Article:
It seems that the transgressives of the sixties have become the tyrants of today. Perhaps, SCP is the vanguard of a new era of truth and beauty.
    Still thinking…

    Reply
  4. Evan Mantyk

    Thank you for the essay, Dr. Salemi!

    You mention “a minuscule audience of appreciators,” which sounds about right for the classical-formal-traditional poetry movement at its core, but I’d also like to give some context that may encourage people. My experience has been something like 1% of the population engages in poetry, writing their own poems and having the potential to buy poetry books and participate in a poetry reading. That’s 3 million people (speaking from the perspective of the United States for simplicity’s sake). Now of those 3 million, only about 1%, or 30,000, are the people who are antagonistic to the new writing of traditional verse and are ardent ideologues who are in controlling positions at universities and organizations. (Perhaps those very active in traditional poetry and unafraid to transgress number only 1% of the 30,000, or 300, like the Spartans at Thermopylae.) These 30,000 are actually very small and insignificant on their own, and this is why you can’t even find Poetry Magazine in a book store with all of the other niche magazines. Importantly, the vast majority of poetry-engaged people, 2.97 million really just float between ideologies and styles; they actually lean traditional and disdain the heinous ideological code that must now, as the situation arises, be transgressed. They are waiting for you, for us, for brave poets out there. And it could be many more than 2.97 million because many have become disaffected from appreciating poetry because of the leadership of those 30,000.

    Those are not exact figures obviously, but just my sense of it to illustrate what is going on.

    Reply
  5. Roy Eugene Peterson

    As always, I am enamored with your essays. Why? 1.) I learn so much from your erudite presentations including historical facts (publications and dates), terms (transgressive, “the Boho Dance”), and words (“bien-pensant”). 2.) Evocative imagery and analogies like throwing a match in the trash bin and then employing it again at the end for the straw brains that populate our planet for a fantastic conclusion that drives home your points!. I share with you and Evan the mission of transgressing popular opinion and bringing order, or perhaps better said– restoring order–out of one corner of the intelligent universe. Thank you, Evan, for adding your thoughtfully considered perspective.

    Reply
  6. Susan Jarvis Bryant

    Joe, thank you for this clearly illustrated, insightful, instructive, and inspirational essay. As with all writings, these invite (unwittingly or not) readers to bring huge swathes of themselves to the interpretation of the text. As an inspired reader, who is bringing a huge swathe of herself to this essay, I have drawn much strength from this amazing paragraph:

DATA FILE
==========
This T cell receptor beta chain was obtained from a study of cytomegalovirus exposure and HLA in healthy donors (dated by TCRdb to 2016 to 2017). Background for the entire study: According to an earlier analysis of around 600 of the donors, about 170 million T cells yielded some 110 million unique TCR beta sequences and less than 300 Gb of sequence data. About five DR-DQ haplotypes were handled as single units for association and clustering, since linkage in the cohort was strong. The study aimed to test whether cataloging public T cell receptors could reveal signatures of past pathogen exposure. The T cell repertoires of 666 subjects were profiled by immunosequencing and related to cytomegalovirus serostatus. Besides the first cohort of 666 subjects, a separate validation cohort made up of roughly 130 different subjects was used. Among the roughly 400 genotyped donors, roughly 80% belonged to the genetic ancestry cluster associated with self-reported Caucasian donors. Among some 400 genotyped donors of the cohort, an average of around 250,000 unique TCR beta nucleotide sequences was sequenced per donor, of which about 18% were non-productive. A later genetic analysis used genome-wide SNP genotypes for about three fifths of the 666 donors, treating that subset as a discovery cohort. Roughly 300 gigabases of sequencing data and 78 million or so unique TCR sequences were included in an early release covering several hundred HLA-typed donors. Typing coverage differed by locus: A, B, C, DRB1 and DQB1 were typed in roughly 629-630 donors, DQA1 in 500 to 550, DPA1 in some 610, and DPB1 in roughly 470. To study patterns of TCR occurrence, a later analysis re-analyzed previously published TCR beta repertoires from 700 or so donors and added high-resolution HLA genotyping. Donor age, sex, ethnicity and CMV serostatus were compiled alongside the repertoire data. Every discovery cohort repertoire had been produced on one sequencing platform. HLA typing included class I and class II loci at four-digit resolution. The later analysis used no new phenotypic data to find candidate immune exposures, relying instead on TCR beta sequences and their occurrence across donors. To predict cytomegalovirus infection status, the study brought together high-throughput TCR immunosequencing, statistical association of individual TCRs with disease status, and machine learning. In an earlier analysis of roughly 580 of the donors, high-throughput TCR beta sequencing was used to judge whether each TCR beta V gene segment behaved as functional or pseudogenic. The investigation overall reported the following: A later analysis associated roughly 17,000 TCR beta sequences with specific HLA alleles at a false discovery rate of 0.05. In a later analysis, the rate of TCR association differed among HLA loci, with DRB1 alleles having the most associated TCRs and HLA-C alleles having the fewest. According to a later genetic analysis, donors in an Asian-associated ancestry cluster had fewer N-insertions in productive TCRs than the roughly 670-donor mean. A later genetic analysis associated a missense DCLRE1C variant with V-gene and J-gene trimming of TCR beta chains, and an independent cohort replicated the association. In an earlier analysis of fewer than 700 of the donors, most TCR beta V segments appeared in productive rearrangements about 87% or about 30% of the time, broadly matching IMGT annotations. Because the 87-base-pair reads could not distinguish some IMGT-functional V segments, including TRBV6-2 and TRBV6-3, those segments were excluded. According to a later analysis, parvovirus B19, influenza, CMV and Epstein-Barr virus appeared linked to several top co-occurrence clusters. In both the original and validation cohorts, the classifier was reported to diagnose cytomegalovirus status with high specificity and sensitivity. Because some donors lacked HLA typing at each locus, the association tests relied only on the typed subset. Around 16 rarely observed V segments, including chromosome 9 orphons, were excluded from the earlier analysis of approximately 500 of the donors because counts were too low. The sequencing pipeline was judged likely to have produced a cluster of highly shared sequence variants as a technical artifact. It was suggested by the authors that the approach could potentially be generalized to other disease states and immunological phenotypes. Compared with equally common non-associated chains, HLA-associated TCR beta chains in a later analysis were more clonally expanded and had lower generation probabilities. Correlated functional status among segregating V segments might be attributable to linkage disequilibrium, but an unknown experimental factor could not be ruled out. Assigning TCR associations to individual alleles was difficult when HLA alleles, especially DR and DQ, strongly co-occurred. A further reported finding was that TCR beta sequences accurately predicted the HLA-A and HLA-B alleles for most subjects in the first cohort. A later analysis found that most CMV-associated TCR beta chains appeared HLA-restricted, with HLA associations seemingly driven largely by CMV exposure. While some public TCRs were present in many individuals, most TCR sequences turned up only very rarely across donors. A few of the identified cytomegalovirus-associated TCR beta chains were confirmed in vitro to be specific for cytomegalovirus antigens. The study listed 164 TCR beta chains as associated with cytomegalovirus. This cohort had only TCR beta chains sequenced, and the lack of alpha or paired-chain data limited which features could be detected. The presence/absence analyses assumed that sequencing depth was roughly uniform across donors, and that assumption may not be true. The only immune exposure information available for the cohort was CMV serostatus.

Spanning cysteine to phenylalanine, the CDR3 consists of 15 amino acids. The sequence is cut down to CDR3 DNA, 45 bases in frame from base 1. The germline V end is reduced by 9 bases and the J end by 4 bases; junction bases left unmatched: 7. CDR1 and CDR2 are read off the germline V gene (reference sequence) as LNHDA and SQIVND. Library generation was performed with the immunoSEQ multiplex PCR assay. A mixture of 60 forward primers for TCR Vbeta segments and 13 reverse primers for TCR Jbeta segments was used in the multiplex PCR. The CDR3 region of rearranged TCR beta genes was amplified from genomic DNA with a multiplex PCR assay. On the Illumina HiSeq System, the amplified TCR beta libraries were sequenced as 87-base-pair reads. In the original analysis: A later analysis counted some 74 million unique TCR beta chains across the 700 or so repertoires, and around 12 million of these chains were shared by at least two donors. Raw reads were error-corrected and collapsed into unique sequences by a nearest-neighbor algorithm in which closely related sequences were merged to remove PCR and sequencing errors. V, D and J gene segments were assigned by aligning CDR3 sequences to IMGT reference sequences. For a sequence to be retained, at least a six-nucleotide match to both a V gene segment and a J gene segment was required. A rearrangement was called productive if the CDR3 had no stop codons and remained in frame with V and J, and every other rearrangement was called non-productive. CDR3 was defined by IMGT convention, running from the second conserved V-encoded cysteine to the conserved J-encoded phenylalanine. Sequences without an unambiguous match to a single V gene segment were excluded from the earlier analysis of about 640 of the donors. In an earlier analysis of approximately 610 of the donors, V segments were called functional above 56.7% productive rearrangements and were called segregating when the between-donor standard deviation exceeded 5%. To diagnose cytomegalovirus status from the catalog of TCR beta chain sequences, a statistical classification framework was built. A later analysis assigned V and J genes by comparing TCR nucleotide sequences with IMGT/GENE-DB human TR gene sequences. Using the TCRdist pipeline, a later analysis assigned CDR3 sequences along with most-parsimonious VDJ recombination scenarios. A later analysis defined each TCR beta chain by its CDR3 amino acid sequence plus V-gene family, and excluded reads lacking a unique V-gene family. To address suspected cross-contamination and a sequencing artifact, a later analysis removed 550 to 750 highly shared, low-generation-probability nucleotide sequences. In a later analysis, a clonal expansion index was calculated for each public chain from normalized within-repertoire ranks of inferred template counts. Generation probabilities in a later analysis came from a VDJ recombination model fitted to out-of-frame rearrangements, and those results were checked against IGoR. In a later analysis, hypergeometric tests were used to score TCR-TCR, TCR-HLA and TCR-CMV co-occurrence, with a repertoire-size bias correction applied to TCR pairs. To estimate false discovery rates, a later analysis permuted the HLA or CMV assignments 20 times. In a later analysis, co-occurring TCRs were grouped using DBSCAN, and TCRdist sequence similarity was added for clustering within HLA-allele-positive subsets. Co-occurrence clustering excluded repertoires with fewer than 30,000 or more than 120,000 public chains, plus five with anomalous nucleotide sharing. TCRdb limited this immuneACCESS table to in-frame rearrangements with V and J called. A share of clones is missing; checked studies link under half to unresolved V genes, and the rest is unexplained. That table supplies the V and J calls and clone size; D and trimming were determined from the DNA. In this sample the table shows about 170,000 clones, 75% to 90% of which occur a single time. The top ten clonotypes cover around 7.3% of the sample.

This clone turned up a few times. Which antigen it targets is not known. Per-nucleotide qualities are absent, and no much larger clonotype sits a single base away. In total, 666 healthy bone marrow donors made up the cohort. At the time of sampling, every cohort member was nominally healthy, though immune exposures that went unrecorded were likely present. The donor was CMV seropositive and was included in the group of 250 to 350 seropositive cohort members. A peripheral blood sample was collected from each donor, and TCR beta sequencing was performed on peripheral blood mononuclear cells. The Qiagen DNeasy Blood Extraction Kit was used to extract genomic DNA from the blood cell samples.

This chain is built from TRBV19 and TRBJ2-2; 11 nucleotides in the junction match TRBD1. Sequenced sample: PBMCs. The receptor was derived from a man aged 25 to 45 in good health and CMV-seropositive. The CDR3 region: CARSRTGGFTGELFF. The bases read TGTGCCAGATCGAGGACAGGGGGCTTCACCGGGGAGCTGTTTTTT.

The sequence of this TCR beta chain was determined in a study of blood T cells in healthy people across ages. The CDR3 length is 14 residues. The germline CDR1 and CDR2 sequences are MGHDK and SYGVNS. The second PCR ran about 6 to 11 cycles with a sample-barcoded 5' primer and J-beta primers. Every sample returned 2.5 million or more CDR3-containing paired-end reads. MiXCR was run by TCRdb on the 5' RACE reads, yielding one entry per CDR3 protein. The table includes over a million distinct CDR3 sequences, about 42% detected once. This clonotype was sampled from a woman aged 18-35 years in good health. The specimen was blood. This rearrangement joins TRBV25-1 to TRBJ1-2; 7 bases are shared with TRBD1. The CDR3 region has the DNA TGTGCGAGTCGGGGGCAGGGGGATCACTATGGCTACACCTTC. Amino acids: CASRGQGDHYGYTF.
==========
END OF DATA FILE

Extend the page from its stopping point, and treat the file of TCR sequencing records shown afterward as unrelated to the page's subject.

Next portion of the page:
In the current context of pretentious lying and posturing deceit, the traditional artist can do two things. He can work in accord with his inherited standards, but he can also produce artworks that are simultaneously transgressive in a genuine way, as opposed to the fraudulent and make-believe transgressiveness of establishment art. Let him hit hard at accepted pieties and shibboleths, and let him do it with robust contempt for both them and their defenders. Let him not just mock sacred cows; let him disembowel them.

    Some may say that these words do not apply to poets like me, that I am as far from truth and beauty as one could possibly imagine… I say, I don’t care for hot air, I’m off to sharpen my metaphors regardless. I have many a mock sacred cow to disembowel and this essay has spurred me on.

    Reply
  7. Joseph S. Salemi

    To all the commenters, I deeply appreciate your kind words.

    More specifically, to Mike Bryant and Evan Mantyk — yes, we are in the midst of a raging culture war that is very soon going to explode into open combat, or the genocidal crushing of people like us. We at the SCP are just a tiny corner of resistance with little overall effect on the situation, and our only weapons are words and sentences. But free speech really does matter. And as long as we continue to make use of that freedom by being as transgressive and offensive and contemptuous of our enemies as possible, we are contributing to the fight. Totalitarians can’t stand intellectual courage, which is why they always go after it viciously. Let’s keep the bastards enraged and infuriated.